DRI: 2021 Activity Report of the State Security Service fails to inform Parliament of the actual activities of the Service
On April 15, 2022, the State Security Service of Georgia presented its Activity Report 2021 in the Parliament of Georgia. Despite the country's domestic and foreign security challenges, the committee hearing was scheduled for June 17, two months later.

The extremely general report fails to inform Members of Parliament of ​​the actual activities of the State Security Service and does not provide enough information for the implementation of democratic parliamentary control over the Service.

Instead of focusing as thoroughly as possible on specific threats, lessons learned from the past experience, or the response of the State Security Service to threats, the report uses extremely general phrases such as: "Appropriate measures were taken", "Numerous meetings were held", "Complex measures were taken", "Interagency coordination was carried out", etc.

The report creates an impression that the State Security Service considers opposition political groups, protesters and likely the opposition TV stations to be the main threat to the national security of the country.

The report just briefly mentions the reputational damage done to the State Security Service in September 2021 after the leakage of files compiled as a result of illegal surveillance. Instead of critically analyzing the systemic problems that led the state repressive agency to act illegally against a large group of citizens (and representatives of diplomatic missions) and informing the Parliament of the measures/programmes planned to detect/prevent this type of large-scale crime within the system, the State Security Service shifts responsibility to external factors that "deliberately removed the issue from the legal space."[1] However, it does not say what the State Security Service did to bring the issue back into the legal space - in particular, whether the General Inspectorate of the State Security Service conducted at least an internal inquiry or whether anyone has been disciplined before the end of the criminal investigation ongoing in the Prosecutor's Office.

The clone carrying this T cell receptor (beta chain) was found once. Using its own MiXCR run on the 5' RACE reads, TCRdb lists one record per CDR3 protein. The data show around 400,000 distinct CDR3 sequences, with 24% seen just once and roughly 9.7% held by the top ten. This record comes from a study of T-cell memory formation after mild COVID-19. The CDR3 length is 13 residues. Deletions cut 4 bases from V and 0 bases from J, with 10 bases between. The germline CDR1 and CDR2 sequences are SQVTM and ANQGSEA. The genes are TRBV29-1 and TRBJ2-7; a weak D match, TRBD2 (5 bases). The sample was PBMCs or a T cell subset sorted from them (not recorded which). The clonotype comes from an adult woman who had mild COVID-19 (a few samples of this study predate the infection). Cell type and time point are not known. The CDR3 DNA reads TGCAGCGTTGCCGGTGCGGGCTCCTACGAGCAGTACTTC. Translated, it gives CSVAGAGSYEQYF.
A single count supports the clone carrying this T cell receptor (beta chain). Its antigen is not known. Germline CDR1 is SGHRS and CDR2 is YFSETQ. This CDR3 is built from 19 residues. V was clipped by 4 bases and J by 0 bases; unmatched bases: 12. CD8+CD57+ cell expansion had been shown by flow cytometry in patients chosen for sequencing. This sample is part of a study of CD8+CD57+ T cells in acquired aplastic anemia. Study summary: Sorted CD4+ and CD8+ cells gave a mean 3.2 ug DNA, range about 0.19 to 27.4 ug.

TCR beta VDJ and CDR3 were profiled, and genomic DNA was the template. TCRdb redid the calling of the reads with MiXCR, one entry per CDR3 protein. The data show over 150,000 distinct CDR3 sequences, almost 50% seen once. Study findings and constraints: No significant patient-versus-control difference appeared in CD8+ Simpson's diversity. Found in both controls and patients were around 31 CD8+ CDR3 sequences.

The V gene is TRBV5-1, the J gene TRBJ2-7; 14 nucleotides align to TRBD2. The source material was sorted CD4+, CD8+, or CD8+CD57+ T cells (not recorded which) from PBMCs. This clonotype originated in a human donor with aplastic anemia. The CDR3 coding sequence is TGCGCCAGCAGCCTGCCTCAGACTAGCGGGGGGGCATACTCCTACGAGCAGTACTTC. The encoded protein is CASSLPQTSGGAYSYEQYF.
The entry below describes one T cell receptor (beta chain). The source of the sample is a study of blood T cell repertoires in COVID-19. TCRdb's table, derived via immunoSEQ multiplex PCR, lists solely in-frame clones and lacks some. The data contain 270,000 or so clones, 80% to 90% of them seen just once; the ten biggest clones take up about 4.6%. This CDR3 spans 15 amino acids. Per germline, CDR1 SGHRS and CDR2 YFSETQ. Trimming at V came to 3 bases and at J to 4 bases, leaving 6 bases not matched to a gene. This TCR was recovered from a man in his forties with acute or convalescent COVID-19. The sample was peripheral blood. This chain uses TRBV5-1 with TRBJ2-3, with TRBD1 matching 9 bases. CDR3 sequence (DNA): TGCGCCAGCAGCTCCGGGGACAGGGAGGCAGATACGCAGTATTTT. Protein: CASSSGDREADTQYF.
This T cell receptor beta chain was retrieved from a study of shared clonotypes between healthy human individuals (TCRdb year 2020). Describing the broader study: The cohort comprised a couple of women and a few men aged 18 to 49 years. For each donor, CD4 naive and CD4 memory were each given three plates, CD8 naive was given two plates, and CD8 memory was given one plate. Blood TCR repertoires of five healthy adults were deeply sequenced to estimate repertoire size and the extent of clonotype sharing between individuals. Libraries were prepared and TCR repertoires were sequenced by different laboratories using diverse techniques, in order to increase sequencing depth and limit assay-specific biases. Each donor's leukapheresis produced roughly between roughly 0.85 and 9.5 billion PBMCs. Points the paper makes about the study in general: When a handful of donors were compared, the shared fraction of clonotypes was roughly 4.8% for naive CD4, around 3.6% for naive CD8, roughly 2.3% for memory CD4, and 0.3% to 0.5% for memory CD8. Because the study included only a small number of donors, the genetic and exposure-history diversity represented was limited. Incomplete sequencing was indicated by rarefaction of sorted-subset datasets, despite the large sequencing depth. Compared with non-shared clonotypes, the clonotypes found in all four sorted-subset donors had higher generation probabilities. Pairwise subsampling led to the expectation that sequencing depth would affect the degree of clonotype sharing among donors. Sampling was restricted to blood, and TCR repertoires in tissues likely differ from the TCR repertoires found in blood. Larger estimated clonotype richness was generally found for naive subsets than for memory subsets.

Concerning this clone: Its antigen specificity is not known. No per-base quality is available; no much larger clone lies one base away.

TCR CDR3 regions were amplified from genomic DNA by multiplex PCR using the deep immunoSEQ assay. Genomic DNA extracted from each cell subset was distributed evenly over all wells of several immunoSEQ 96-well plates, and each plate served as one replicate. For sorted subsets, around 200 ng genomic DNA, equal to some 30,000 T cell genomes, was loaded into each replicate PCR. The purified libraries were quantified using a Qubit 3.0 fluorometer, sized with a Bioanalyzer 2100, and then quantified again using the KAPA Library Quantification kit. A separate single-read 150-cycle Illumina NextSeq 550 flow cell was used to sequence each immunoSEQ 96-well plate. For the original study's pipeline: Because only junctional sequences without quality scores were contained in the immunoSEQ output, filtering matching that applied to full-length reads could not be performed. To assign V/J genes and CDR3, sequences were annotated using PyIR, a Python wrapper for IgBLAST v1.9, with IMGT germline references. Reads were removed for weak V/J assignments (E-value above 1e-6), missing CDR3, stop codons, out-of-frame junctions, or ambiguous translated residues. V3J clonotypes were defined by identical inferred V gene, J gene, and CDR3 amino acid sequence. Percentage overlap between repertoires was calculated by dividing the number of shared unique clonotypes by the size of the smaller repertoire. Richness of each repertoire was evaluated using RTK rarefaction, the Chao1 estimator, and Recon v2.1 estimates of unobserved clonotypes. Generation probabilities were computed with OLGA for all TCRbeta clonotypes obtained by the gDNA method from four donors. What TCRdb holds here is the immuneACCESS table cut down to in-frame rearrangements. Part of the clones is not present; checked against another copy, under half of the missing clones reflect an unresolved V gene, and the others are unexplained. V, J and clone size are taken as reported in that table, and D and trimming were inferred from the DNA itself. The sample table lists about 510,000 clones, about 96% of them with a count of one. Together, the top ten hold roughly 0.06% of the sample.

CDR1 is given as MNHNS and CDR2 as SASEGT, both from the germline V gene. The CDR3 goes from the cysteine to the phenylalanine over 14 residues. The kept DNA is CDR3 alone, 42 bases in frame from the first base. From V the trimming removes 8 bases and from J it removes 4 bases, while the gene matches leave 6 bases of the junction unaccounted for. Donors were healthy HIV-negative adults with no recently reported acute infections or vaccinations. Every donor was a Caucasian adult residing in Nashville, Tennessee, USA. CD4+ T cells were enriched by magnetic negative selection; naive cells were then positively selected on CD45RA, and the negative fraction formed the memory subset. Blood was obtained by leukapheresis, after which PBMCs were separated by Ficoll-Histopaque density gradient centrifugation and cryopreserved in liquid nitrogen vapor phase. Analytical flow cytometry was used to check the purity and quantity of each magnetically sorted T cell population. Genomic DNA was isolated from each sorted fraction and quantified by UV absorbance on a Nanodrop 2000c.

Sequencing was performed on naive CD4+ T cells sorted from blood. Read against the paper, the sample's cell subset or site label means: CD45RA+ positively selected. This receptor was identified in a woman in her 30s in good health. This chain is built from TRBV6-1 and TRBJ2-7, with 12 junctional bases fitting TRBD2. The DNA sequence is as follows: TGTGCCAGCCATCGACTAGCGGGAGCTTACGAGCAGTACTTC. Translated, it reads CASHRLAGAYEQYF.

The analysis of the report reaffirms the view that the agency's resources are spent irrationally and that it is not the interest of the Service to identify or combat real threats, but to follow and wiretap political groups and public organizations.

The report also contains many factual inaccuracies. Although the State Security Service says that the Service was actively involved in the work of several inter-agency commissions during the reporting period, it turns out that some of these commissions did not hold any sessions in 2021 at all. The information provided by the State Security Service on the number of questions sent by MPs and the number of sessions of the confidence group do not match the information provided by the Parliament of Georgia. In particular, according to the 2021 Activity Report of the State Security Service, in 2021, the Service responded to 32 questions of MPs, while according to the reply letter received from the Parliament of Georgia, only 11 questions were sent in writing to the State Security Service of Georgia in 2021.

[1] 2021 Activity Report of the State Security Service, p. 22., available at: